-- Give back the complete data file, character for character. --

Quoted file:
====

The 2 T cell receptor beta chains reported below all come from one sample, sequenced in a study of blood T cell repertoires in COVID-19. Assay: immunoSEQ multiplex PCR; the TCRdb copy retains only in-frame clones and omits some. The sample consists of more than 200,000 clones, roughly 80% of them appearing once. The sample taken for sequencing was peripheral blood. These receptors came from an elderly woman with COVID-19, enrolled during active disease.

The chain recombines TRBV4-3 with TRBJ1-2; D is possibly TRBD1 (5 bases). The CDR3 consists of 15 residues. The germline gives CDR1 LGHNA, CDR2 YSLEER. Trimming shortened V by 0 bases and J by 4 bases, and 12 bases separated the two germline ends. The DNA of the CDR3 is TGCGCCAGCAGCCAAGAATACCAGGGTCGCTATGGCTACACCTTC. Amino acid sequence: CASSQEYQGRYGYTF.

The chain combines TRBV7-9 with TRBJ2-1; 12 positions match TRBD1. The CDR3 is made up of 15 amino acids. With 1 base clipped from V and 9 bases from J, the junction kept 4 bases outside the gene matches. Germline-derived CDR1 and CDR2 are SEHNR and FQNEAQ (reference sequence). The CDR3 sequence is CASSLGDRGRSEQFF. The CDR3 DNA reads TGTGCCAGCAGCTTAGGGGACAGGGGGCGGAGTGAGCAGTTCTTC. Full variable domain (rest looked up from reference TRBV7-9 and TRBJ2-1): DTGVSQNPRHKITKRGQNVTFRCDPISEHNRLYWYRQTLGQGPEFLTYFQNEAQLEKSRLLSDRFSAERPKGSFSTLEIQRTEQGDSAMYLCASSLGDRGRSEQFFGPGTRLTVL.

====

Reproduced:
The 2 T cell receptor beta chains reported below all come from one sample, sequenced in a study of blood T cell repertoires in COVID-19. Assay: immunoSEQ multiplex PCR; the TCRdb copy retains only in-frame clones and omits some. The sample consists of more than 200,000 clones, roughly 80% of them appearing once. The sample taken for sequencing was peripheral blood. These receptors came from an elderly woman with COVID-19, enrolled during active disease.

The chain recombines TRBV4-3 with TRBJ1-2; D is possibly TRBD1 (5 bases). The CDR3 consists of 15 residues. The germline gives CDR1 LGHNA, CDR2 YSLEER. Trimming shortened V by 0 bases and J by 4 bases, and 12 bases separated the two germline ends. The DNA of the CDR3 is TGCGCCAGCAGCCAAGAATACCAGGGTCGCTATGGCTACACCTTC. Amino acid sequence: CASSQEYQGRYGYTF.

The chain combines TRBV7-9 with TRBJ2-1; 12 positions match TRBD1. The CDR3 is made up of 15 amino acids. With 1 base clipped from V and 9 bases from J, the junction kept 4 bases outside the gene matches. Germline-derived CDR1 and CDR2 are SEHNR and FQNEAQ (reference sequence). The CDR3 sequence is CASSLGDRGRSEQFF. The CDR3 DNA reads TGTGCCAGCAGCTTAGGGGACAGGGGGCGGAGTGAGCAGTTCTTC. Full variable domain (rest looked up from reference TRBV7-9 and TRBJ2-1): DTGVSQNPRHKITKRGQNVTFRCDPISEHNRLYWYRQTLGQGPEFLTYFQNEAQLEKSRLLSDRFSAERPKGSFSTLEIQRTEQGDSAMYLCASSLGDRGRSEQFFGPGTRLTVL.